Another factor to emerge from the case studies is the increase in precarious employment. At the council where home care is provided by the privately run Home Care Company the casualisation of the workforce had increased considerably, and at one of the other case study councils all new workers will receive a higher hourly rate and forgo paid leave entitlements, effectively deeming them casuals employees. Though management at both of these councils argued that the workers were considered permanent (and in many cases, they were working a consistent number of hours), these workers have no effective job security or protection under the federal industrial legislation.
The case study findings reflect the finding of the research into competitive tendering currently being conducted by Victoria University of Technology. The researchers at VUT also found a reduction in the number of full-time staff within their sample councils, and an increase in casual employment amongst women (VUT, 1997).
These findings have implication for home care workers which go beyond their immediate earning capacity. For instance, the arrangements negotiated as part of home care local agreements compress the classification structure which was “unpacked” during the award restructuring process. New banding arrangement do not reflect the skills, knowledge and responsibility identified as part of the Union’s skills analysis project, as reflected in the 1991 Award.
They therefore limit the career path and earnings potential of home care workers, and create pay inequity by shifting the relativity of home care to other local government occupations. The new classification and salary arrangements undermine the perceived work value of home care work and thereby the future chances of achieving equal pay.
There may be a case for arguing that the CCT process has discriminated on the basis of gender. Why have home care workers lost out overall more than their colleagues in other local government occupations?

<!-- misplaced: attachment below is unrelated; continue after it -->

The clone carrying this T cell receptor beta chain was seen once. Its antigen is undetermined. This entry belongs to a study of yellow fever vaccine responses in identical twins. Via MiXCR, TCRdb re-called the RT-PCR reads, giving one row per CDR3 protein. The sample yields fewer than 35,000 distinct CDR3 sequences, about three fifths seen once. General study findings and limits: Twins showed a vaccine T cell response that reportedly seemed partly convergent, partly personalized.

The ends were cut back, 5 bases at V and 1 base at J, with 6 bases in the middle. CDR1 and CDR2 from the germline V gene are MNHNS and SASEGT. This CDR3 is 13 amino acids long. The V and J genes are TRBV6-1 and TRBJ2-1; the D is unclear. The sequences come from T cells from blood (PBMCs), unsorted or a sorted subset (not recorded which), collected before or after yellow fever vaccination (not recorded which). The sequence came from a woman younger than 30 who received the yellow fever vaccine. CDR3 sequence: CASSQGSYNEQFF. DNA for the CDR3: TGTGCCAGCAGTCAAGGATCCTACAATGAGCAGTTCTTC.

Part of the answer lies in the nature of the work itself. There has never been a time in the history of local government home care provision at which the Union has been able to consolidate the gains in the wages and conditions of home care workers. Consequently, home care workers are an “easy target” when times are tough.
Home care workers are not as industrially active as the highly unionised blue-collar sector of local government; refuse workers, construction and maintenance and parks and gardens employees have always been able to exert more pressure on Union policy and at the negotiating table. Home care workers are not as readily able to be organised. Their casual and part-time employment, geographic isolation from council offices and non-standard hours of work make it difficult for either the Union or their councils to address their needs. These characteristics of their employment make home care workers more vulnerable to the flexibilities imposed by CCT. Being asked to increase their hours or provide more flexibility in employment is not such a radical shift for these workers. Home care workers are seen (and to a large extent are) amenable to flexibility – their clients come first. Though they should be compensated for these changes, the tight funding of home care services and the already variable nature of their hours of work make it difficult to negotiate creative solutions such as annualised salaries or restructured work loads. In essence, the already efficient nature of home care services means that there are fewer options for maintaining conditions. It may be argued that home care workers cannot physically clean a home or attend to the myriad needs of their clients any more efficiently. Rates of pay, conditions of employment and the workers themselves are seen as the only sources of increased flexibility.
This approach to tendering can be judged harshly when we consider that the workers are winning most of the home care contracts to this point. It is ironic that in some of the male dominated areas of local government such as refuse collection, recycling, and parks and gardens there are many private sector competitors with a history of winning local government contracts. In home care, where competition is scarce, the workers are worse off than their male colleagues despite their dominance of the home care market.
5. What can Union do?
Th union movement clearly has responsibility to address the issues of increased precarious employment and detrimental changes in working time. Unions and the ACTU are not opposed to casual and part-time employment, however we must ensure that these forms of employment continue to be distinguished from each other, that workers in part-time employment have a guaranteed and consistent income and of course, that union membership and activity increases in areas of employment dominated by women in part-time and casual work.